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There have been a few questions about makeup and others that are considered liquids, but now I have a friend visiting from Vancouver, BC Canada and he bought a homemade mustard that is similar to Dijon (same bruised mustard seeds, but made in Oregon), and it dawned on me that mustard might be a liquid for international flights from the US to Canada.

It is definitely more than the allowed amount (3oz or so) and in a clear jar. Is it a liquid? No websites seem to have an authoritative answer - although there are opinions arguing both ways.

  • It is also a food, and I was questioned by U.S. officials as to whether I am carrying any food (on an international flight). – Weather Vane Aug 6 '17 at 18:17
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    It's liquid enough for TSA. That the subsequent flight is international is irrelevant. However, you must declare it to CBSA as food and being homemade brings a notable chance it will not be allowed. – Johns-305 Aug 7 '17 at 13:54
  • Seconding @Johns-305... when it is not a solid, it qualifies; either pulled out for scanning when 100ml or less, or over and in checked baggage, as most female travellers can attest (lotions, creams, makeup, potions). – Giorgio Aug 7 '17 at 17:13
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    Note that the TSA website says that the "liquids" rule applies to "liquids, aerosols, gels, creams and pastes." It's a lot clearer from this list that the rule applies to mustard. – Michael Seifert Aug 8 '17 at 15:52
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Normal mustard is a liquid. It can be transported in hold luggage, the luggage you hand in before the flight.

But if in hand luggage, the bag you take in the plane yourself, it can only be in small amounts and in your liquids bag.
That is maximum containers of 3.4 oz, (3 oz is the safe amount) and all of the containers have to be in the one quart plastic (ziplock) bag. (That is 100ml for the individual containers and a one liter bag, for those who are metric.)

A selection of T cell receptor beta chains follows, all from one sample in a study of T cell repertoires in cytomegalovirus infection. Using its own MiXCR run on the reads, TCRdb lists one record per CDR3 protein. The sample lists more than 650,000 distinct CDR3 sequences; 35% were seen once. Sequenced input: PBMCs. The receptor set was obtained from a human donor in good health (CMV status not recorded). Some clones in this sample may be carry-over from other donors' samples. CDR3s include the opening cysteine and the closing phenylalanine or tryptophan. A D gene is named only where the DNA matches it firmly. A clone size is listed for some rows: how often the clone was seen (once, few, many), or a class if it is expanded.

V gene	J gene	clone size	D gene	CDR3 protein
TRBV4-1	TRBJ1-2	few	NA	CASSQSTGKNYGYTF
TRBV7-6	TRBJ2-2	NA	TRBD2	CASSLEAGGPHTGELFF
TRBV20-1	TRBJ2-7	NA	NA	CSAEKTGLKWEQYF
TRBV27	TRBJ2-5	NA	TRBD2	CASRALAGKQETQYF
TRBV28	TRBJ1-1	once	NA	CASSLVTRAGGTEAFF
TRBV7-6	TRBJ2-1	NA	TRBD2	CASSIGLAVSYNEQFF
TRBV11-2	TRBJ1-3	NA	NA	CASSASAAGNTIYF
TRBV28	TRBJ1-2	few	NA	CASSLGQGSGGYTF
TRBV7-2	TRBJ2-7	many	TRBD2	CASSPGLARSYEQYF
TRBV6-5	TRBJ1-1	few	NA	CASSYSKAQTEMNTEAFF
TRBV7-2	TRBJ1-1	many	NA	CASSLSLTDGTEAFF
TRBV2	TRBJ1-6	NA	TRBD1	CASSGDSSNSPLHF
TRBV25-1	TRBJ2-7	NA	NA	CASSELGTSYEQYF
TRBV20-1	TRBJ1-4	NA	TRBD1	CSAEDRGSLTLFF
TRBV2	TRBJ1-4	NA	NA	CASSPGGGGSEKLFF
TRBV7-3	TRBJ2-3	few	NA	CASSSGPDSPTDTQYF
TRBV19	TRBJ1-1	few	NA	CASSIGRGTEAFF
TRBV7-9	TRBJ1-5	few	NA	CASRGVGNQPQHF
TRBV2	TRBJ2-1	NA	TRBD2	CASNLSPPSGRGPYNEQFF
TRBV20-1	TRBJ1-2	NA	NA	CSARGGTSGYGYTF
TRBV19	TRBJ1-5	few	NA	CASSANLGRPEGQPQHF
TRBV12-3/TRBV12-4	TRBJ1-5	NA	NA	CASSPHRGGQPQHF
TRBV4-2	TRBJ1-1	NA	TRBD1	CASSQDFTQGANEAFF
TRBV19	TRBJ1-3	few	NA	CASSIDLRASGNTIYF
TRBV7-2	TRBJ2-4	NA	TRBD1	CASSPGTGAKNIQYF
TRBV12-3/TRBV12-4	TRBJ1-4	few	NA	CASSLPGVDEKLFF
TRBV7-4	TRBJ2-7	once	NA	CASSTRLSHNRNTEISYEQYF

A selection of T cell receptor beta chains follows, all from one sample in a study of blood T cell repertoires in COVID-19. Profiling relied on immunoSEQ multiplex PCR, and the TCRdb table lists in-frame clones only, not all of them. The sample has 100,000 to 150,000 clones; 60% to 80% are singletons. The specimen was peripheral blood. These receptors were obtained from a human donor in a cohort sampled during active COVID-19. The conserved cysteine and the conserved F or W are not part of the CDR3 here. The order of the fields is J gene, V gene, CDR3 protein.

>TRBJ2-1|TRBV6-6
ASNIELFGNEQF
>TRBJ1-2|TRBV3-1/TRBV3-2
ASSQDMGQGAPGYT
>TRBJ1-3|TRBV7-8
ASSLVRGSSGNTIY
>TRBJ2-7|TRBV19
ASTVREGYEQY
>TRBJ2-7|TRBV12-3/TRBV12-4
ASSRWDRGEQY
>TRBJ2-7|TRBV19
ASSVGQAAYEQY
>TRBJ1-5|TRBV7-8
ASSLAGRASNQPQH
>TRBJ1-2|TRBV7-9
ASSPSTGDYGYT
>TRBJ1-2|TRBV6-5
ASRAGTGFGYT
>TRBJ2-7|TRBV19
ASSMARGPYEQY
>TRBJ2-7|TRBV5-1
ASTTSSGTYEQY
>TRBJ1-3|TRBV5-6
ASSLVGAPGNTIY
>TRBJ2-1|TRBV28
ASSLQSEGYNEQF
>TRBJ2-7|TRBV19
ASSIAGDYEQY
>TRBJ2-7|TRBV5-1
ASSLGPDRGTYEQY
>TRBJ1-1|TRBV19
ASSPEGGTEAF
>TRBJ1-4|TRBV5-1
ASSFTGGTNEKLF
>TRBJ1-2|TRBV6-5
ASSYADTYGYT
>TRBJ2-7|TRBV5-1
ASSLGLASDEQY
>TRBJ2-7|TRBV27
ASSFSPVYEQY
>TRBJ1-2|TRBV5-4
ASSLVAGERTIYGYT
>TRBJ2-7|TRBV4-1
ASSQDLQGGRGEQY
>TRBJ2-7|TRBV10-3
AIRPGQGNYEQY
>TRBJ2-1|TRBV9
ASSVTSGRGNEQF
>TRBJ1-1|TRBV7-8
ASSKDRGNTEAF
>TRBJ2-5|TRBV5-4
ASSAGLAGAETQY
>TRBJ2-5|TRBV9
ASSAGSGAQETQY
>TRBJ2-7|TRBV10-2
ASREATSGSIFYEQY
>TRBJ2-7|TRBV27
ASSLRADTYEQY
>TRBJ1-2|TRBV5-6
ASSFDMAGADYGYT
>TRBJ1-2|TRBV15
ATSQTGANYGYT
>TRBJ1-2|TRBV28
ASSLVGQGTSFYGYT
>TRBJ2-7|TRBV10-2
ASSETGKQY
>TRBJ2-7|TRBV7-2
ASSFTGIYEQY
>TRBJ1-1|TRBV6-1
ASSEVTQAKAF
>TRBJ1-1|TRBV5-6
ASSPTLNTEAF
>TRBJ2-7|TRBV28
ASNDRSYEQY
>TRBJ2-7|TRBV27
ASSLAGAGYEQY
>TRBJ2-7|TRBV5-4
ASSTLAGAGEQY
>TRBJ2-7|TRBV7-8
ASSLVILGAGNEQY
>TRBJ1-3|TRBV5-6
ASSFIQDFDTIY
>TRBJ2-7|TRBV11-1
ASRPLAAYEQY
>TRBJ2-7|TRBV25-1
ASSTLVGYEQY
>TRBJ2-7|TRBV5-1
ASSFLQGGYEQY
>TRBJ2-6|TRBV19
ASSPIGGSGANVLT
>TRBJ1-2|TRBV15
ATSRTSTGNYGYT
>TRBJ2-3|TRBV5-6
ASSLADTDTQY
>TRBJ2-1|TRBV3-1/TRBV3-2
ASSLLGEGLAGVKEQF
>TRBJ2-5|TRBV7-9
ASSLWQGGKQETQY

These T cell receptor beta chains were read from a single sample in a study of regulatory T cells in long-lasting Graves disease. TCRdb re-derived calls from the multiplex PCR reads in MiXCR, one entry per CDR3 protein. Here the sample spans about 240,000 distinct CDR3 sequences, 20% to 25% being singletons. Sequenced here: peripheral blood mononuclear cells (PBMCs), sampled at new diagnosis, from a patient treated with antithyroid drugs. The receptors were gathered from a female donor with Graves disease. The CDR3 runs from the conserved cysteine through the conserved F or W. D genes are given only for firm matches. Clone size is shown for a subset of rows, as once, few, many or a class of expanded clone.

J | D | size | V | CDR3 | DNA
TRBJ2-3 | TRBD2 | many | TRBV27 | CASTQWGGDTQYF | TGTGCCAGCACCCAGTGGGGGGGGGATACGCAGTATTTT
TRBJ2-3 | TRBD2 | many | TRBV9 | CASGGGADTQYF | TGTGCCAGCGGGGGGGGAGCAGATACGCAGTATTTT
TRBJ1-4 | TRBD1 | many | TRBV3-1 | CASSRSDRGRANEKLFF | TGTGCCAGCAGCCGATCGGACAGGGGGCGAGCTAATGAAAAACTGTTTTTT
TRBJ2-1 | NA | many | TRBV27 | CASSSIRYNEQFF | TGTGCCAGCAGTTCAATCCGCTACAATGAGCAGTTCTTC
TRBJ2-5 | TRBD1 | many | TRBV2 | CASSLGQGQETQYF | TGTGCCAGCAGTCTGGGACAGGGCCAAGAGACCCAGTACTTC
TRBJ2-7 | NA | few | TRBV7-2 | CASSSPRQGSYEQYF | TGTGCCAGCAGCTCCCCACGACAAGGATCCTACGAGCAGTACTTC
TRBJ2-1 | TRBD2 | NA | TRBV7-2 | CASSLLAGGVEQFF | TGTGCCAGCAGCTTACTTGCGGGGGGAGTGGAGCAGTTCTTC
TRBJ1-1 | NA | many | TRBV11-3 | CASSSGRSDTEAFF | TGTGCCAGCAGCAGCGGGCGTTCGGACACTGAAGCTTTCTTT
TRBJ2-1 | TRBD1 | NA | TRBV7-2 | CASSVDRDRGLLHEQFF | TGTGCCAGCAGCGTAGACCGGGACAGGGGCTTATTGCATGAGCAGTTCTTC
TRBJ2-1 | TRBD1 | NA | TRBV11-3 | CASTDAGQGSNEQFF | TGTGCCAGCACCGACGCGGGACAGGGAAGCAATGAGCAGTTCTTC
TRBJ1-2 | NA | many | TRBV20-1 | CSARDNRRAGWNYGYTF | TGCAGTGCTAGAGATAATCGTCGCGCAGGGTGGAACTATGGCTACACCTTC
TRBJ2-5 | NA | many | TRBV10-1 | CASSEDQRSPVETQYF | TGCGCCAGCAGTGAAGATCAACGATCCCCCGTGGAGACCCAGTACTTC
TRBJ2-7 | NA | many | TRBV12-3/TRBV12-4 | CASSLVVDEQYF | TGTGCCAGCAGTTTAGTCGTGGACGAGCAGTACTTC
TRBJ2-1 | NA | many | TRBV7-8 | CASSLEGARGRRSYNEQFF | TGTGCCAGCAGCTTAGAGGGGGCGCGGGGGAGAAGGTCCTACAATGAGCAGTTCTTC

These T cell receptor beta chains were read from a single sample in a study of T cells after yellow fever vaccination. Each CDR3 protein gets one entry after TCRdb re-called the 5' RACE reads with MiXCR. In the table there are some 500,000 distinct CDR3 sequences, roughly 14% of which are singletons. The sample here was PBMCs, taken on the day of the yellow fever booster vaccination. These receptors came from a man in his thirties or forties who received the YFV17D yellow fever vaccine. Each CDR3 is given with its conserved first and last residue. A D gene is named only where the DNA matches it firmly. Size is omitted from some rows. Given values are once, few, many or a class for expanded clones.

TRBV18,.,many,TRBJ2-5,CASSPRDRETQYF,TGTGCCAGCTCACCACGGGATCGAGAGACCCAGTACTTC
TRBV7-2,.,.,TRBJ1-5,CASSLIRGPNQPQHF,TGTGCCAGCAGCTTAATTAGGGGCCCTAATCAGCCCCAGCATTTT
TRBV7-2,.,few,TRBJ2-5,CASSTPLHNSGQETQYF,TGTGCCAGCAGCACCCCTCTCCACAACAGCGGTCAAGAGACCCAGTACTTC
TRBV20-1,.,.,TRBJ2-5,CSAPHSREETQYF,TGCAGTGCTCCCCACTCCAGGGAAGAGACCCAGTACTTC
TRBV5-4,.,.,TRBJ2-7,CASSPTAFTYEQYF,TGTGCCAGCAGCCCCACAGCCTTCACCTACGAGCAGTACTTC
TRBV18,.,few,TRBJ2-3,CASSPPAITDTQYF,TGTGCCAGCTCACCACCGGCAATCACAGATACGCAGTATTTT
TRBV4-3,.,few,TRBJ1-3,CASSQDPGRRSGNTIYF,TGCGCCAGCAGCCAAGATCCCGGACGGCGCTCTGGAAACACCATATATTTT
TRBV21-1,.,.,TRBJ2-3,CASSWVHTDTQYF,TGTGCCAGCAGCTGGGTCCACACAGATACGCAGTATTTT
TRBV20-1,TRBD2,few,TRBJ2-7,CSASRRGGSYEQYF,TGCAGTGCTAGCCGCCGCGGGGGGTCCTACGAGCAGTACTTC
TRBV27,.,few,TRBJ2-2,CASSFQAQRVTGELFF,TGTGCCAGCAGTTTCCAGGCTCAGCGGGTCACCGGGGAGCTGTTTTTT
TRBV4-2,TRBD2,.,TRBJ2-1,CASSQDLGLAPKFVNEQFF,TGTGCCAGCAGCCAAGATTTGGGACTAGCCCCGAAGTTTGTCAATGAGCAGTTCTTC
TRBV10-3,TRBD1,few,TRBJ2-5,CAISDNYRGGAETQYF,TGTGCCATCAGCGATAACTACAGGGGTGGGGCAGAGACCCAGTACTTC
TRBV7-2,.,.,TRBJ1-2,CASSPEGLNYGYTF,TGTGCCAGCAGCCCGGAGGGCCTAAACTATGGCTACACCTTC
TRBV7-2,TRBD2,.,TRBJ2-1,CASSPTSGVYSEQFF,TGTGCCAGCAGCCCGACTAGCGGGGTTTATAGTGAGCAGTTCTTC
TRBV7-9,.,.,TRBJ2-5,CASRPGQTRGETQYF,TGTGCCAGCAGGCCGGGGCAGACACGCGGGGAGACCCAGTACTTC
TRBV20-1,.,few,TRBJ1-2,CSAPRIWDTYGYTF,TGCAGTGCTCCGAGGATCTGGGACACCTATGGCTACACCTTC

See the rules on the TSA website here.
Mustard is about in the same range of fluidity as toothpaste, I think.

Only powdered mustard can be transported in hand luggage in bigger amounts.

As noted in the comment on the question, food items can be a problem when crossing national and sometimes already state boundaries. You will have to tell the customs people that you transport food and if unlucky you will have to leave it behind, as not allowed. (I can not be sure whether it is allowed or not.)

  • Kindly, what is powered mustard - because I can ask the person who makes it for something like this? – Mikey Aug 8 '17 at 1:22
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    @Mikey: I'm sure he meant powDered, aka mustard powder (=dry). But I too would love to have 'powered'. – dave_thompson_085 Aug 8 '17 at 11:51
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    Indeed, powdered mustard, (which is a mix of gound mustard seed and other ingredients.) And while it is safe for hand luggage, it is not any better for customs/border security on arrival. – Willeke Aug 8 '17 at 15:47
  • I've been advised that petroleum jelly, which is quite thick, is considered a liquid for this purpose, so mustard will certainly be considered to be a liquid, too. – Jim MacKenzie Aug 8 '17 at 17:22
  • +1. I've even had a tube of mustard confiscated by a European equivalent of the TSA. – jpatokal Nov 15 '17 at 7:05

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